It's time for another edition of my reading list.
In addition to the five books reviewed below, I maintain a complete list of the best books I’ve read across a wide range of disciplines.
Here are a few of the top books I've read recently.
A Short Guide to a Happy Life by Anna Quindlen
The Book in Three Sentences: The only thing you have that nobody else has is control of your life. The hardest thing of all is to learn to love the journey, not the destination. Get a real life rather than frantically chasing the next level of success.
Quotes and Key Ideas
This is a list of key ideas that I recorded while reading the book. These notes are informal and include quotes from the book as well as my own thoughts.
- The only thing you have that nobody else has is control of your life. You job, your day, your heart, your spirit. You are the only one in control of that.
- “Show up. Listen. Try to laugh.”
- “You cannot be really good at your work if your work is all you are.”
- “Get a life, a real life. Not a manic pursuit of the next promotion.”
- “Turn off your cell phone. Keep still. Be present.”
- “Get a life in which you are generous.”
- “All of us want to do well, but if we do not do good too then doing well will never be enough.”
- “Knowledge of our own mortality is the greatest gift God gives us.” It is so easy to exist rather than to live… Unless you know a clock is ticking.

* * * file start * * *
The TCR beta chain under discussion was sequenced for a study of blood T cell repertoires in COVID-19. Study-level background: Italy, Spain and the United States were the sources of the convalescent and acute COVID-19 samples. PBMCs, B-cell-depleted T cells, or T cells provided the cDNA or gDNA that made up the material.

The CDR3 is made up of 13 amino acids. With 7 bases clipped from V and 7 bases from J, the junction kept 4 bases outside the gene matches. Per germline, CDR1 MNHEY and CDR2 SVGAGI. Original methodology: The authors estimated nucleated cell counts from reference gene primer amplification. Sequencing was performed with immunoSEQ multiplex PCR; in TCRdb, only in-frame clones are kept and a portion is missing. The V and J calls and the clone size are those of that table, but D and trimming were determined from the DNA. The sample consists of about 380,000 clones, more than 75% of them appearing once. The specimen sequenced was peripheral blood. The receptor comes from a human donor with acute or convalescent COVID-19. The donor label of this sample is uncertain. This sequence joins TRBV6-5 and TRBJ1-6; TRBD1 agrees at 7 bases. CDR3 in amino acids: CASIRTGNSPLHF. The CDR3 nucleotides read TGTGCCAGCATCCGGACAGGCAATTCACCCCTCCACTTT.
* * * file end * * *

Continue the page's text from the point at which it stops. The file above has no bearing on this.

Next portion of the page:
- We live in more luxury today than ever before. The things we have today our ancestors thought existed for just the wealthy. And yet, somehow, we are rarely grateful for all this wealth.
- The hardest thing of all is to learn to love the journey, not the destination.
- “This is not a dress rehearsal. Today is the only guarantee you get.”
- “Think of life as a terminal illness.”
- “School never ends. The classroom is everywhere.”
3 Reasons to Read This Book
- You need a reminder of why you should be grateful for the life you live.
- You need a reminder of why it is important to live a balanced life.
- You want to be inspired and you like short books.
The Reason I Jump: The Inner Voice of a Thirteen-Year-Old Boy with Autism by Naoki Higashida
The Book in Three Sentences: This book is an autobiography written by a 13-year-old boy from Japan about what it is like to live with autism. The way autistic people view the world is very different than the way we may perceive them to view the world. This disconnect between how we view and treat people with autism and how they actually view the world makes living with autism is even more difficult than it already is.
Key Ideas: This is a list of key ideas that I recorded while reading the book. These notes are informal and include quotes from the book as well as my own thoughts.